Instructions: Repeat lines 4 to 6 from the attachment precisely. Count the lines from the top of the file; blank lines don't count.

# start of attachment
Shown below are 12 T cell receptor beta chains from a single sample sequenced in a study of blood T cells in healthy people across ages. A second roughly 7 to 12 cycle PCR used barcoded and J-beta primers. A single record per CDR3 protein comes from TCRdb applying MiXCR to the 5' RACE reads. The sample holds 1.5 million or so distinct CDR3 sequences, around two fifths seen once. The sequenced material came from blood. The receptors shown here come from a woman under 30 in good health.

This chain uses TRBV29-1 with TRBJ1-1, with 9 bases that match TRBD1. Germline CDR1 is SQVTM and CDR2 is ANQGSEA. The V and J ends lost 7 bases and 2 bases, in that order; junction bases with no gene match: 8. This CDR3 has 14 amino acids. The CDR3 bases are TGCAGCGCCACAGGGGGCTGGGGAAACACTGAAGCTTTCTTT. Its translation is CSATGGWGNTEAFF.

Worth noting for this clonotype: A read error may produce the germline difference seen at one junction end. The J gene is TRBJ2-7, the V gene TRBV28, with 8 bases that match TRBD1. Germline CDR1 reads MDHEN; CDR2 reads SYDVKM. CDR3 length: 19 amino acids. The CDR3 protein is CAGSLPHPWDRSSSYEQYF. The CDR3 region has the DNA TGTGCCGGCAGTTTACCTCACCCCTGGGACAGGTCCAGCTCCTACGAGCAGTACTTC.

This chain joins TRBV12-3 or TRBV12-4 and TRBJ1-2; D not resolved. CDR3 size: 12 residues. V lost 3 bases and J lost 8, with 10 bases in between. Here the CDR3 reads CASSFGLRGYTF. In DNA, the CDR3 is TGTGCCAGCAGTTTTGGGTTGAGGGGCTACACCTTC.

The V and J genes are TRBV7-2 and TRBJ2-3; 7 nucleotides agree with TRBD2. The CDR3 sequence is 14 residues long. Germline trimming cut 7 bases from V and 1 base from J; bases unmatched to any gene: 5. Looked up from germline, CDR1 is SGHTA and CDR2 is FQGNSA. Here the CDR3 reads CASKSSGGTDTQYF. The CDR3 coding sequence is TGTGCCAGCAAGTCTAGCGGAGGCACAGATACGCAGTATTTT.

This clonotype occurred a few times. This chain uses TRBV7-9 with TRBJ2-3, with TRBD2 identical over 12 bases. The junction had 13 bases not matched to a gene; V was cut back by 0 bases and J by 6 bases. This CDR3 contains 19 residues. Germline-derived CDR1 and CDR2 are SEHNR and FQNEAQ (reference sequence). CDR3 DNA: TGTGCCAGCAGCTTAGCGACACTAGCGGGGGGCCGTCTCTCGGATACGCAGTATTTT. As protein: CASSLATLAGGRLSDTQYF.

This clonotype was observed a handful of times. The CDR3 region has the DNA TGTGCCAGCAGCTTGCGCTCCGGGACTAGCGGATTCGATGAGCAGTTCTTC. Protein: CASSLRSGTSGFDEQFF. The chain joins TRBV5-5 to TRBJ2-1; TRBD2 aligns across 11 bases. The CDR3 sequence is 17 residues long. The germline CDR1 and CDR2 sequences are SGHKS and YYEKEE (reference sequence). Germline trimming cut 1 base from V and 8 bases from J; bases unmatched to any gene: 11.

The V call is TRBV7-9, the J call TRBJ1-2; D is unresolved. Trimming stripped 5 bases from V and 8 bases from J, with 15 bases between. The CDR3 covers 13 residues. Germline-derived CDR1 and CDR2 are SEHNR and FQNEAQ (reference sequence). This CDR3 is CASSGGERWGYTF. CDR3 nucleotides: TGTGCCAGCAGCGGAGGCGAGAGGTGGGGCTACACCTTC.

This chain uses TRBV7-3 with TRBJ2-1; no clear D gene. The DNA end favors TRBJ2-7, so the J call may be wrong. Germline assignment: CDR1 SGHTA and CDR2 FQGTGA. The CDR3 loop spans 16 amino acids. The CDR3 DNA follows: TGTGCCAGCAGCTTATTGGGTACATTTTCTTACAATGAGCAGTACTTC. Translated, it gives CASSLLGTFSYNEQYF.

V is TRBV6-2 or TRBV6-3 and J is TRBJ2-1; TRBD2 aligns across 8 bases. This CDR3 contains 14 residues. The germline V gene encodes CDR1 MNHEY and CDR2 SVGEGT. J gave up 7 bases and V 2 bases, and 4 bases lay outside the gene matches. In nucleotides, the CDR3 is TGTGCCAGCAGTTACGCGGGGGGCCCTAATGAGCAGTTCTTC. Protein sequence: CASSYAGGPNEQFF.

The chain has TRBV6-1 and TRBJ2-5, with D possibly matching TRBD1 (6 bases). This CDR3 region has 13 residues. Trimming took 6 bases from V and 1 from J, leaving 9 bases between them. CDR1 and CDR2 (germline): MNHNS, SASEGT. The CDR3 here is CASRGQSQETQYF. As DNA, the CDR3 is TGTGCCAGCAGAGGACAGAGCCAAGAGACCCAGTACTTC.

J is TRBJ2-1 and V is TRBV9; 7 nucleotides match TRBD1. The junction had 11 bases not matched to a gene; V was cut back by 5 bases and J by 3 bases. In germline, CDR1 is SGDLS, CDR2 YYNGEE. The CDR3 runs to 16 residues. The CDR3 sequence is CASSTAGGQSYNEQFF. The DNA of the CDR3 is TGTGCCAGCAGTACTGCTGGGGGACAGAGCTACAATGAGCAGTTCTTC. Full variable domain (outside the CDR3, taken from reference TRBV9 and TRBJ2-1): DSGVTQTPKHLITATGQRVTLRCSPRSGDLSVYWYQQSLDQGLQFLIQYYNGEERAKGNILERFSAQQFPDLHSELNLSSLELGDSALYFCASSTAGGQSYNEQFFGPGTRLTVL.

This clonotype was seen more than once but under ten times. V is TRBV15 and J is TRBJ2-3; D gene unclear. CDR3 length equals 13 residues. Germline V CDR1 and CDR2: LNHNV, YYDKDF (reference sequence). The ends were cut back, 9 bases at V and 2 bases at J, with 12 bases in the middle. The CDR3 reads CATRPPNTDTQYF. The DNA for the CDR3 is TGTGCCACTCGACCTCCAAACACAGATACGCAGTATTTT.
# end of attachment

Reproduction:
This chain joins TRBV12-3 or TRBV12-4 and TRBJ1-2; D not resolved. CDR3 size: 12 residues. V lost 3 bases and J lost 8, with 10 bases in between. Here the CDR3 reads CASSFGLRGYTF. In DNA, the CDR3 is TGTGCCAGCAGTTTTGGGTTGAGGGGCTACACCTTC.

The V and J genes are TRBV7-2 and TRBJ2-3; 7 nucleotides agree with TRBD2. The CDR3 sequence is 14 residues long. Germline trimming cut 7 bases from V and 1 base from J; bases unmatched to any gene: 5. Looked up from germline, CDR1 is SGHTA and CDR2 is FQGNSA. Here the CDR3 reads CASKSSGGTDTQYF. The CDR3 coding sequence is TGTGCCAGCAAGTCTAGCGGAGGCACAGATACGCAGTATTTT.

This clonotype occurred a few times. This chain uses TRBV7-9 with TRBJ2-3, with TRBD2 identical over 12 bases. The junction had 13 bases not matched to a gene; V was cut back by 0 bases and J by 6 bases. This CDR3 contains 19 residues. Germline-derived CDR1 and CDR2 are SEHNR and FQNEAQ (reference sequence). CDR3 DNA: TGTGCCAGCAGCTTAGCGACACTAGCGGGGGGCCGTCTCTCGGATACGCAGTATTTT. As protein: CASSLATLAGGRLSDTQYF.